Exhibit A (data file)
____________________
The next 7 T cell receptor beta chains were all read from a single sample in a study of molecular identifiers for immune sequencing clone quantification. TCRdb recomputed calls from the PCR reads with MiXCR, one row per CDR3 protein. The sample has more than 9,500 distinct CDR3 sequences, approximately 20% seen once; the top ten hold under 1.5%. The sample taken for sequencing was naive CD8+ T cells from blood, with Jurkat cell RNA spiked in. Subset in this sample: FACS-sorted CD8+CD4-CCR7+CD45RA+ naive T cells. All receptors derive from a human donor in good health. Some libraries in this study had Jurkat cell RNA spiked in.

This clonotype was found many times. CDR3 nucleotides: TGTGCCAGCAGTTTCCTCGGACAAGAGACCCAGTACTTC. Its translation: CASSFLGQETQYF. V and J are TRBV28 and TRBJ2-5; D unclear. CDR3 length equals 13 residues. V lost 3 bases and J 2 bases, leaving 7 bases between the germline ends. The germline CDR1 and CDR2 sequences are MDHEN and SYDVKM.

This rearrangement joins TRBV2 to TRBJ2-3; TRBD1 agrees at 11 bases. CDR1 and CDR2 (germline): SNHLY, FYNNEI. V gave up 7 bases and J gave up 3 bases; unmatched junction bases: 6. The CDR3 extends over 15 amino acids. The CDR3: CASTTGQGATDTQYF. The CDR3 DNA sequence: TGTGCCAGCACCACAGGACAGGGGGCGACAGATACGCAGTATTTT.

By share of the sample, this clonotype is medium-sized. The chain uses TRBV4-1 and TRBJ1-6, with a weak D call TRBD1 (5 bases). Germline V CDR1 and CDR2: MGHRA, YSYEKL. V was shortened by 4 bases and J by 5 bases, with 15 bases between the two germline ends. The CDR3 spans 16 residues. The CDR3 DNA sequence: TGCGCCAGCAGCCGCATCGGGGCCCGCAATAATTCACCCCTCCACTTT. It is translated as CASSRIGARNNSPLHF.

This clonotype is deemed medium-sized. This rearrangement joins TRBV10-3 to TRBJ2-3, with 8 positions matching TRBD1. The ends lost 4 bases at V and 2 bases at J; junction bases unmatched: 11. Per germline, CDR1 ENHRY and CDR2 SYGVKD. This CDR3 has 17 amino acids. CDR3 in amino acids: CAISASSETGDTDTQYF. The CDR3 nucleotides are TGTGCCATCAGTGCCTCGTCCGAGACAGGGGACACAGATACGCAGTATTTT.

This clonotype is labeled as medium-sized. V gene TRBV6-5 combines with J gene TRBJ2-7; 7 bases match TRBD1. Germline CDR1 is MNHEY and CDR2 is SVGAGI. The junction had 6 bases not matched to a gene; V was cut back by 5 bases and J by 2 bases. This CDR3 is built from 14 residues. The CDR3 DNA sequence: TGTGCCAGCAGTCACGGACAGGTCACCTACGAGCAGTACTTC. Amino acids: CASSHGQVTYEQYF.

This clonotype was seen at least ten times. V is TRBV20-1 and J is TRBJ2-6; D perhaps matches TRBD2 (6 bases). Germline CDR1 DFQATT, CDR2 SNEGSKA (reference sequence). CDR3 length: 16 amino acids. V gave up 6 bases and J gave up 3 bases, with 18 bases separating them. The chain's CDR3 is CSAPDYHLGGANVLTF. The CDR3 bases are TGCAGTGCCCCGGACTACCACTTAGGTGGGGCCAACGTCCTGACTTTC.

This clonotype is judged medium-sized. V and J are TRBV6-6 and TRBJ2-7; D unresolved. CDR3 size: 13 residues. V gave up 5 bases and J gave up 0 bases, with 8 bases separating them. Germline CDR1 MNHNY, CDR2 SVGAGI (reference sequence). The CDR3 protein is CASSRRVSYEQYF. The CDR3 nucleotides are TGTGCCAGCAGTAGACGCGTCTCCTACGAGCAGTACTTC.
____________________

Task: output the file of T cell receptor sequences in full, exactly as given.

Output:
The next 7 T cell receptor beta chains were all read from a single sample in a study of molecular identifiers for immune sequencing clone quantification. TCRdb recomputed calls from the PCR reads with MiXCR, one row per CDR3 protein. The sample has more than 9,500 distinct CDR3 sequences, approximately 20% seen once; the top ten hold under 1.5%. The sample taken for sequencing was naive CD8+ T cells from blood, with Jurkat cell RNA spiked in. Subset in this sample: FACS-sorted CD8+CD4-CCR7+CD45RA+ naive T cells. All receptors derive from a human donor in good health. Some libraries in this study had Jurkat cell RNA spiked in.

This clonotype was found many times. CDR3 nucleotides: TGTGCCAGCAGTTTCCTCGGACAAGAGACCCAGTACTTC. Its translation: CASSFLGQETQYF. V and J are TRBV28 and TRBJ2-5; D unclear. CDR3 length equals 13 residues. V lost 3 bases and J 2 bases, leaving 7 bases between the germline ends. The germline CDR1 and CDR2 sequences are MDHEN and SYDVKM.

This rearrangement joins TRBV2 to TRBJ2-3; TRBD1 agrees at 11 bases. CDR1 and CDR2 (germline): SNHLY, FYNNEI. V gave up 7 bases and J gave up 3 bases; unmatched junction bases: 6. The CDR3 extends over 15 amino acids. The CDR3: CASTTGQGATDTQYF. The CDR3 DNA sequence: TGTGCCAGCACCACAGGACAGGGGGCGACAGATACGCAGTATTTT.

By share of the sample, this clonotype is medium-sized. The chain uses TRBV4-1 and TRBJ1-6, with a weak D call TRBD1 (5 bases). Germline V CDR1 and CDR2: MGHRA, YSYEKL. V was shortened by 4 bases and J by 5 bases, with 15 bases between the two germline ends. The CDR3 spans 16 residues. The CDR3 DNA sequence: TGCGCCAGCAGCCGCATCGGGGCCCGCAATAATTCACCCCTCCACTTT. It is translated as CASSRIGARNNSPLHF.

This clonotype is deemed medium-sized. This rearrangement joins TRBV10-3 to TRBJ2-3, with 8 positions matching TRBD1. The ends lost 4 bases at V and 2 bases at J; junction bases unmatched: 11. Per germline, CDR1 ENHRY and CDR2 SYGVKD. This CDR3 has 17 amino acids. CDR3 in amino acids: CAISASSETGDTDTQYF. The CDR3 nucleotides are TGTGCCATCAGTGCCTCGTCCGAGACAGGGGACACAGATACGCAGTATTTT.

This clonotype is labeled as medium-sized. V gene TRBV6-5 combines with J gene TRBJ2-7; 7 bases match TRBD1. Germline CDR1 is MNHEY and CDR2 is SVGAGI. The junction had 6 bases not matched to a gene; V was cut back by 5 bases and J by 2 bases. This CDR3 is built from 14 residues. The CDR3 DNA sequence: TGTGCCAGCAGTCACGGACAGGTCACCTACGAGCAGTACTTC. Amino acids: CASSHGQVTYEQYF.

This clonotype was seen at least ten times. V is TRBV20-1 and J is TRBJ2-6; D perhaps matches TRBD2 (6 bases). Germline CDR1 DFQATT, CDR2 SNEGSKA (reference sequence). CDR3 length: 16 amino acids. V gave up 6 bases and J gave up 3 bases, with 18 bases separating them. The chain's CDR3 is CSAPDYHLGGANVLTF. The CDR3 bases are TGCAGTGCCCCGGACTACCACTTAGGTGGGGCCAACGTCCTGACTTTC.

This clonotype is judged medium-sized. V and J are TRBV6-6 and TRBJ2-7; D unresolved. CDR3 size: 13 residues. V gave up 5 bases and J gave up 0 bases, with 8 bases separating them. Germline CDR1 MNHNY, CDR2 SVGAGI (reference sequence). The CDR3 protein is CASSRRVSYEQYF. The CDR3 nucleotides are TGTGCCAGCAGTAGACGCGTCTCCTACGAGCAGTACTTC.